Sunday, June 24, 2012

Throwing Plastic Chairs

One time, maybe back in November, we went to Pricesmart (local Costco) to buy a few things.  One of our main purchases was a $12 block of cheddar cheese.  You think it would be monstrous in size for being this price, but no, it is normal.  Cheese is just expensive here.  It was dark and raining really hard when we left the store. When we got home, there was no cheese to be found.

Joe had left it in the cart, in the parking lot, in the downpour, in the dark.

He was so mad when he realized this that he threw a plastic chair across the room. 

It was just cheese, for goodness sakes, but man, it felt like a really big deal at the time.  And it’s not like we could go back to the store, and in our broken Spanish try to explain, “Uh, we left our stupidly expensive cheese in the cart… did any of you find it?”

This is $16 cheese.  Just cheddar.
So a plastic chair got thrown across the dining room.

Last Thursday was another ‘we-want-to-throw-chairs’ type of day.

We are trying to become residents here in Costa Rica.  Just temporary residents, but you wouldn’t believe the work, the time, the money that goes into getting a ‘cedula’ here (visa).

I will skip all the boring details of what becoming a resident entails, but suffice it to say the process started way back in the States many months ago and continues still…

Thursday morning we head to the Social Security office in downtown San Jose to set up our account.  Paying into social security is one of the requirements to get the visa, even though we will never see a single benefit of paying into it. 

Our friends only pay $26 a month, so it’s worth it so you can get your proper visa and don’t have to leave the country every 90 days.

We got there at 7:26.  Me, Kate, Joe.  We are hoping to get to Spanish class by nine or nine-thirty.

After waiting in line for three hours later, our number is finally called.  We all go back to the office only to have the lady tell us that Kate and I can’t stay with Joe.  The whole reason I went was so Joe and I could tag-team with Spanish.  No love.

Kate and I wait outside for about 30 minutes.   Joe finally comes out and I can tell by the look on his face that it is not good news.

Instead of the normal minimum fee of $26/month, they are telling us we have to pay $440 a month!  Rules have changed.  They are getting stricter.  We are rich Gringos.  “You can pay that much,” the lady tells Joe.  Even after Joe attempts to argue with her, in Spanish of course, the price is still the same.

This lady has got to be kidding.  Wrong.  Confused.  We are volunteers here in this country.  We can’t pay that much.  We won’t pay that much. 

We wasted three hours of our day.  We canceled Spanish class.  We are mad. 

So mad we want to throw a chair across the entire waiting room of the Social Security building.

But instead, we just leave, and start to drive… we are starving… and we almost end up eating at Hooters because it was (almost) the only place open at 11:15 a.m.  (Luckily we did find another option.)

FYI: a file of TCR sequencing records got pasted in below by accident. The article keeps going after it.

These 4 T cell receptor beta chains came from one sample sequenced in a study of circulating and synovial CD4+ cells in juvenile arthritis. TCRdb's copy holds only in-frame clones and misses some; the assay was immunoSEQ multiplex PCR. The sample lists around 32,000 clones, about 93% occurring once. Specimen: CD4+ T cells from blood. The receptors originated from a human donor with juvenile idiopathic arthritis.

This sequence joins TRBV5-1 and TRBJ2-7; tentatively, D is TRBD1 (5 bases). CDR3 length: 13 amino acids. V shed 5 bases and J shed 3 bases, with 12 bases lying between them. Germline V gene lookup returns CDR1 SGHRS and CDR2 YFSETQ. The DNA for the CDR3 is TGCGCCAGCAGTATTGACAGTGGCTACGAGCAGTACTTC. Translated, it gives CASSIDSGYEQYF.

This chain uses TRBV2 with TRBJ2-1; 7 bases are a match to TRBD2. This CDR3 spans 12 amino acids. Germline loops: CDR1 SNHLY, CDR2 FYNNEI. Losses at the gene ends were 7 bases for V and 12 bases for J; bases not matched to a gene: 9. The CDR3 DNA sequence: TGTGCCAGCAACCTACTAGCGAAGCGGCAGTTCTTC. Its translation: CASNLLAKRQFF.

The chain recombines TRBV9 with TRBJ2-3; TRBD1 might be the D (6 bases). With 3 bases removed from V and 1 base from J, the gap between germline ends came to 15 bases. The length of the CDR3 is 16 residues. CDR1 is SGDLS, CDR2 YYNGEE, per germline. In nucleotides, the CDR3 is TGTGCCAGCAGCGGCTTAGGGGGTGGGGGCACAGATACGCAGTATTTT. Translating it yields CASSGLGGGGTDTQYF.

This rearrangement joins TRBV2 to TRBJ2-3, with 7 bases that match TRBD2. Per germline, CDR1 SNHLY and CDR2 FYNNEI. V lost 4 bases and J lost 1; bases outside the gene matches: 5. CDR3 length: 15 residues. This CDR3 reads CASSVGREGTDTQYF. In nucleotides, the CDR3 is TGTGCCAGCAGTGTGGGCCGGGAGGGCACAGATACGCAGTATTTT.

24 Hours Later

Joe takes our good friend Jonathan, who speaks great Spanish, in to the same office the next morning.  Joe is armed with a detailed spreadsheet of our expenses, which our lawyer recommended having (she tells us this after the first appointment – a little too late), to hopefully get this ridiculous monthly fee reduced.

Results: New lady.  New day.  Fluent Spanish speaker to help.  We will be paying just $16 dollars a month.  $16!!!  That is a 97% reduction from the day before!

I mean, seriously???

And so our want-to-throw-chairs experience suddenly turned into a thank-you-Jesus moment.

What a difference a day makes.  And on this day I was humbly reminded of a few important truths
  • We so often waste our time and energy getting so worked up over something that in time will work itself out – sometimes sooner and sometimes later - but it will work out
  • Even if it doesn’t work out the way we envision, it’s going to be okay. God is in control. He has a plan. And if we allow Him, he will use our ‘momentary sufferings’ (whether small daily frustrations like these, or big, life-changing trials) to shape and mold us into His image. (Romans 8:18, 5:3-5)
  • It’s okay to be aggravated, frustrated, overwhelmed, confused. Maybe it’s even okay to throw chairs (or to want to). But you can’t stay there. You have to move on and see the big picture. It’s just cheese. It’s just a misguided government employee who doesn’t have a clue what she’s talking about. And tomorrow is a new day. 

And now, with our Social Security account in place, we have an appointment to finally get our residency visas on Tuesday.

You can pray that all goes smoothly…

* * * * *

We all experience frustrations like this in our lives.  What is your experience and what have you learned from moments like these?  Share a comment below.


  1. Praying for you all don in CR... Great reminders to think about wherever we are!


  2. Hi Jennie,
    It's Lisa Andrewjeski. Just wanted to let you know Paul and I are praying for you guys. The Hoffs, who live around the corner from us now--crazy, clued us in to your blog. We so appreciate your heart and your desire to serve Jesus. We are in the middle of an international adoption right now, trying to figure out all the insanity that is a dossier. Our six-year-old goes to a Spanish immersion school, and God has used that to remind us of you three. Seriously, praying.

    1. Hey Lisa! Thanks so much for your kind comment. We so appreciate your prayers. I remember Paul telling us last summer about your adoption and thinking that was so amazing. We will pray for y'all too! I need to get your email address too... Thanks again for the comment and for reading the blog!